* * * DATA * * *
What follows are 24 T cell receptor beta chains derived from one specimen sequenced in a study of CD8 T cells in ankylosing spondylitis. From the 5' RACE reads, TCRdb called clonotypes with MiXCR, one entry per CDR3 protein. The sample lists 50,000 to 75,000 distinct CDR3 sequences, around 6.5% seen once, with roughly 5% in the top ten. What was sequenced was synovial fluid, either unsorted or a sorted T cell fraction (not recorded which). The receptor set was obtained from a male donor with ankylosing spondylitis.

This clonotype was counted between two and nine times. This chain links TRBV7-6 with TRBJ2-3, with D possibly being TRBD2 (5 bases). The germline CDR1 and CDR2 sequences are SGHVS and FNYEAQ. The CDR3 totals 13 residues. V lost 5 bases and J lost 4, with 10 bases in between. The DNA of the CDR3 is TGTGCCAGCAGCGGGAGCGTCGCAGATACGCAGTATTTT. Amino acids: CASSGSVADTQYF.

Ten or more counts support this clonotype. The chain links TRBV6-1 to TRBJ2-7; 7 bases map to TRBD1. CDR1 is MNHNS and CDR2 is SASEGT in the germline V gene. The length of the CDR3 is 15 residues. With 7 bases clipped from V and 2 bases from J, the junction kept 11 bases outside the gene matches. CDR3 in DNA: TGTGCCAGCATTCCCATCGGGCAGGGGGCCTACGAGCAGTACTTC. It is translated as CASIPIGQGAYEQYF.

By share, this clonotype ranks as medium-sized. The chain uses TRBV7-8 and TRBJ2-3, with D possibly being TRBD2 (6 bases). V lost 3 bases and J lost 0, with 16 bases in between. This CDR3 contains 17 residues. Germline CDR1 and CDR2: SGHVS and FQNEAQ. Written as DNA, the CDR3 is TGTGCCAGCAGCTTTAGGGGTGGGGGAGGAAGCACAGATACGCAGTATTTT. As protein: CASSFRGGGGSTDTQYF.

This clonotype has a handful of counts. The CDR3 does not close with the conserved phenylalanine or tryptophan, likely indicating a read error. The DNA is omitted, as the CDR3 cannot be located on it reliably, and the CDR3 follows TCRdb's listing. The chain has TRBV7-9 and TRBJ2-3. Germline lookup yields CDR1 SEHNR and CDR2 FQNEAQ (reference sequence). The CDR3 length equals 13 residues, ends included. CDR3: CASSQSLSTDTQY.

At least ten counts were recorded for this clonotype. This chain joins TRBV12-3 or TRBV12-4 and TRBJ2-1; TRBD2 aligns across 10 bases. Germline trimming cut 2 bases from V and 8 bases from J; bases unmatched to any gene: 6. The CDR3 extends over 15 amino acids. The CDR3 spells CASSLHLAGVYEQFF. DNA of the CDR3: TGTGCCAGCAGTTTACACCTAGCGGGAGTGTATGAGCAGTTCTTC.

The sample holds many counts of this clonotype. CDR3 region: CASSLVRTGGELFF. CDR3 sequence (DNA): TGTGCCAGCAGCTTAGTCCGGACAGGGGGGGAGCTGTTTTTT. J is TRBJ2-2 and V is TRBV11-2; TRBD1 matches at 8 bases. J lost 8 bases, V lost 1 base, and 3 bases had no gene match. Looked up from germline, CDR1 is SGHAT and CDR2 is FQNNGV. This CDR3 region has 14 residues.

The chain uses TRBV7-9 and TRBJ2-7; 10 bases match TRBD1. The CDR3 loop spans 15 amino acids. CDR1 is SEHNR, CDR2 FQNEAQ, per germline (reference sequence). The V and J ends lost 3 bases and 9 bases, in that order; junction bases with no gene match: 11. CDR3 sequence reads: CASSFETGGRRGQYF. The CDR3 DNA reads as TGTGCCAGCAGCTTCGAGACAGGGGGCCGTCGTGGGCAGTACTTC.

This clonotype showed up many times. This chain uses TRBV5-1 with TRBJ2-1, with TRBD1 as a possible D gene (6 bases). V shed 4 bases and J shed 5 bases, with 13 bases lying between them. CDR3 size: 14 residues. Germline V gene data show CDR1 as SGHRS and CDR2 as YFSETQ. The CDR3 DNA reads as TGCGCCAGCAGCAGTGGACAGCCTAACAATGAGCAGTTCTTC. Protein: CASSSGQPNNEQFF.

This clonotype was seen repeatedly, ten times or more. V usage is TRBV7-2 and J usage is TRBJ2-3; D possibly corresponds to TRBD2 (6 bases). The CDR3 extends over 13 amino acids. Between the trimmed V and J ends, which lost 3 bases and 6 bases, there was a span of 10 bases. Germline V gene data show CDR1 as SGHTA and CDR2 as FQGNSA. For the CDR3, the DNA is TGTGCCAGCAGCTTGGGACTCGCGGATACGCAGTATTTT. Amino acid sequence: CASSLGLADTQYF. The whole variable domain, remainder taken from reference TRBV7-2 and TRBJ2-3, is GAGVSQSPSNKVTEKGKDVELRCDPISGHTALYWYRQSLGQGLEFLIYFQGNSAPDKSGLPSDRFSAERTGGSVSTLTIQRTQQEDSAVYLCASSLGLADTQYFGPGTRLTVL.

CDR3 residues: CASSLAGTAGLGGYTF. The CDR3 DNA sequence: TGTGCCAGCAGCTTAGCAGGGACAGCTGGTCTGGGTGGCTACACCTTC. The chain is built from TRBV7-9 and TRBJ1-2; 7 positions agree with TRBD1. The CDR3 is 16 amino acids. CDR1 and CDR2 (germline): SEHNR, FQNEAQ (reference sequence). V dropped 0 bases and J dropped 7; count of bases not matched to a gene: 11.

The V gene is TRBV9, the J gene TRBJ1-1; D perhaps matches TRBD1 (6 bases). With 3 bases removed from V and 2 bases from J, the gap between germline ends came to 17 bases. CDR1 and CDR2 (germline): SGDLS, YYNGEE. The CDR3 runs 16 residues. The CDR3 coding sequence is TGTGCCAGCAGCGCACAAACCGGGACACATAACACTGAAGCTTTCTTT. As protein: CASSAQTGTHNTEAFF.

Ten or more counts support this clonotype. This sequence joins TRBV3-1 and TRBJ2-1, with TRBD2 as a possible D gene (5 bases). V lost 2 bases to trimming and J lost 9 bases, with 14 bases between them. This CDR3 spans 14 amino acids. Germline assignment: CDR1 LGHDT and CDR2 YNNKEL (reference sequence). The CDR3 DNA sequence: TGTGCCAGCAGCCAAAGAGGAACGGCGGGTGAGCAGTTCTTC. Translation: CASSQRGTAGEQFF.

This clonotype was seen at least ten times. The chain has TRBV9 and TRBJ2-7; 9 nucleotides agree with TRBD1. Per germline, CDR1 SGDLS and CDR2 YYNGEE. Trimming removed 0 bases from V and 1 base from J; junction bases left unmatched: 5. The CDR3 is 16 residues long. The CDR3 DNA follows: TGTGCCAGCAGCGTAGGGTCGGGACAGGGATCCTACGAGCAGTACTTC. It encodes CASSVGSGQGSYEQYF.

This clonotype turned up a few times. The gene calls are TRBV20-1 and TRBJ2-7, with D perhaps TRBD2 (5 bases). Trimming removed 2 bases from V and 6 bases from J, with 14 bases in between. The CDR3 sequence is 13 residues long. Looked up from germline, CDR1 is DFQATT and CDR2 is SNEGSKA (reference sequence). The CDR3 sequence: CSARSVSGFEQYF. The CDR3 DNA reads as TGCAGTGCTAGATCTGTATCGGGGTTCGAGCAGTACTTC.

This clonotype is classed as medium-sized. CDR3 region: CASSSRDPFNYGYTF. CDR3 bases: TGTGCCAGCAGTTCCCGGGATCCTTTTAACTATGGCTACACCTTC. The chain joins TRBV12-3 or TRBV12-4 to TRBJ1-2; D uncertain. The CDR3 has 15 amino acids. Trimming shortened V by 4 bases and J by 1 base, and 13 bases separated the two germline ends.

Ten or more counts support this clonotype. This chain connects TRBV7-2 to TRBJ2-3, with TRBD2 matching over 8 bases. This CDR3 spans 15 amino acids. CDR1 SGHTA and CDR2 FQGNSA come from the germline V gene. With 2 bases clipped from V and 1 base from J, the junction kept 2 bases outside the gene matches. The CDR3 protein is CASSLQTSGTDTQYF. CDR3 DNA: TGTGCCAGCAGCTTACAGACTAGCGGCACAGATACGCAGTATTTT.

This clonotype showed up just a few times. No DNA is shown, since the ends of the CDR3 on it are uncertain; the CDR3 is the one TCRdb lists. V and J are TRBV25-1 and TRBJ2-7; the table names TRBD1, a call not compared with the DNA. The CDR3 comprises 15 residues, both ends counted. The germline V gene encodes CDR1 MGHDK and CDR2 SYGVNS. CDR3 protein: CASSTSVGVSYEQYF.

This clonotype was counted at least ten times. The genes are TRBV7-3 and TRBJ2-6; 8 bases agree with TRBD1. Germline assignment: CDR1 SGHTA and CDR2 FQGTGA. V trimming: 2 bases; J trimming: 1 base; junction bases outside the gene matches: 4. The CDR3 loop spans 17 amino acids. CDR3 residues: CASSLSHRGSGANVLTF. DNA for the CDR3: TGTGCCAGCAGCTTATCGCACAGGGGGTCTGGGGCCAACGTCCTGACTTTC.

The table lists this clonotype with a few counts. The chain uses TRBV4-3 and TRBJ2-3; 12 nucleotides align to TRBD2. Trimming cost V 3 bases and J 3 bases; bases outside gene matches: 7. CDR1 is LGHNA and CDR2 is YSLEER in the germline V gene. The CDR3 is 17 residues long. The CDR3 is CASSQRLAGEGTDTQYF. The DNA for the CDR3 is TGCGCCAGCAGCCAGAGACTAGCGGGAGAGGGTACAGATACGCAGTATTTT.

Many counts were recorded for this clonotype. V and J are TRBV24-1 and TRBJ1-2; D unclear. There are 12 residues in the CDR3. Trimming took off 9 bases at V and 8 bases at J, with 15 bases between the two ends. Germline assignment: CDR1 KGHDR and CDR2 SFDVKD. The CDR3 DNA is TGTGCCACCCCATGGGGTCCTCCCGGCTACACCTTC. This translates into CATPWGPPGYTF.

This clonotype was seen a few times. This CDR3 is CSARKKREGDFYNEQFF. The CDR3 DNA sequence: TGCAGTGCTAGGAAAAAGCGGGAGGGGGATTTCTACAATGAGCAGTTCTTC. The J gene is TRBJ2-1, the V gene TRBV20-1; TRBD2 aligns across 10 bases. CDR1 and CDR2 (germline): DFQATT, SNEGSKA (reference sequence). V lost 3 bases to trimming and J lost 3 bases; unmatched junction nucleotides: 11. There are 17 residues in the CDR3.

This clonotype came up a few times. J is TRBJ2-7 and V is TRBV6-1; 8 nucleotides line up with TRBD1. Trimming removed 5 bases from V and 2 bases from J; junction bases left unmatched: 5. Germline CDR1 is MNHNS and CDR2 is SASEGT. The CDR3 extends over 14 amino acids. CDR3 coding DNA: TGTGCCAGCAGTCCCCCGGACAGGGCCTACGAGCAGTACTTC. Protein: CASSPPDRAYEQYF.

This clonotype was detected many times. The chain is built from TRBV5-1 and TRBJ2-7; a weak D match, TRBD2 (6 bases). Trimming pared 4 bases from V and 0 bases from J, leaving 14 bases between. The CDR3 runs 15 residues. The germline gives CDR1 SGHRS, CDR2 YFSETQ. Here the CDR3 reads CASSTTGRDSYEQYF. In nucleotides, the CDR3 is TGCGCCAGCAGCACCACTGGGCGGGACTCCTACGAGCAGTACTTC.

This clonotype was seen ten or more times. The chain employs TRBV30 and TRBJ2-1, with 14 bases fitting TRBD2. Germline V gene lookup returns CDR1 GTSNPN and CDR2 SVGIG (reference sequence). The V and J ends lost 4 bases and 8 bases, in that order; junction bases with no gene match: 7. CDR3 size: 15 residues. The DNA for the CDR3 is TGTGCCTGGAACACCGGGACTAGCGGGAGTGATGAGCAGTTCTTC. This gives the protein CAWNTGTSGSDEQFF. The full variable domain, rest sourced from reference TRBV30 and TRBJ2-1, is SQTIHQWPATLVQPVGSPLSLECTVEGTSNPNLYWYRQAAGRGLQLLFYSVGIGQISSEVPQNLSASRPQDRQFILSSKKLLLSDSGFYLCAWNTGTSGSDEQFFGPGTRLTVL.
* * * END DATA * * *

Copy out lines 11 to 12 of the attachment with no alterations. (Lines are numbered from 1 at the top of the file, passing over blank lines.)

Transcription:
CDR3 residues: CASSLAGTAGLGGYTF. The CDR3 DNA sequence: TGTGCCAGCAGCTTAGCAGGGACAGCTGGTCTGGGTGGCTACACCTTC. The chain is built from TRBV7-9 and TRBJ1-2; 7 positions agree with TRBD1. The CDR3 is 16 amino acids. CDR1 and CDR2 (germline): SEHNR, FQNEAQ (reference sequence). V dropped 0 bases and J dropped 7; count of bases not matched to a gene: 11.

The V gene is TRBV9, the J gene TRBJ1-1; D perhaps matches TRBD1 (6 bases). With 3 bases removed from V and 2 bases from J, the gap between germline ends came to 17 bases. CDR1 and CDR2 (germline): SGDLS, YYNGEE. The CDR3 runs 16 residues. The CDR3 coding sequence is TGTGCCAGCAGCGCACAAACCGGGACACATAACACTGAAGCTTTCTTT. As protein: CASSAQTGTHNTEAFF.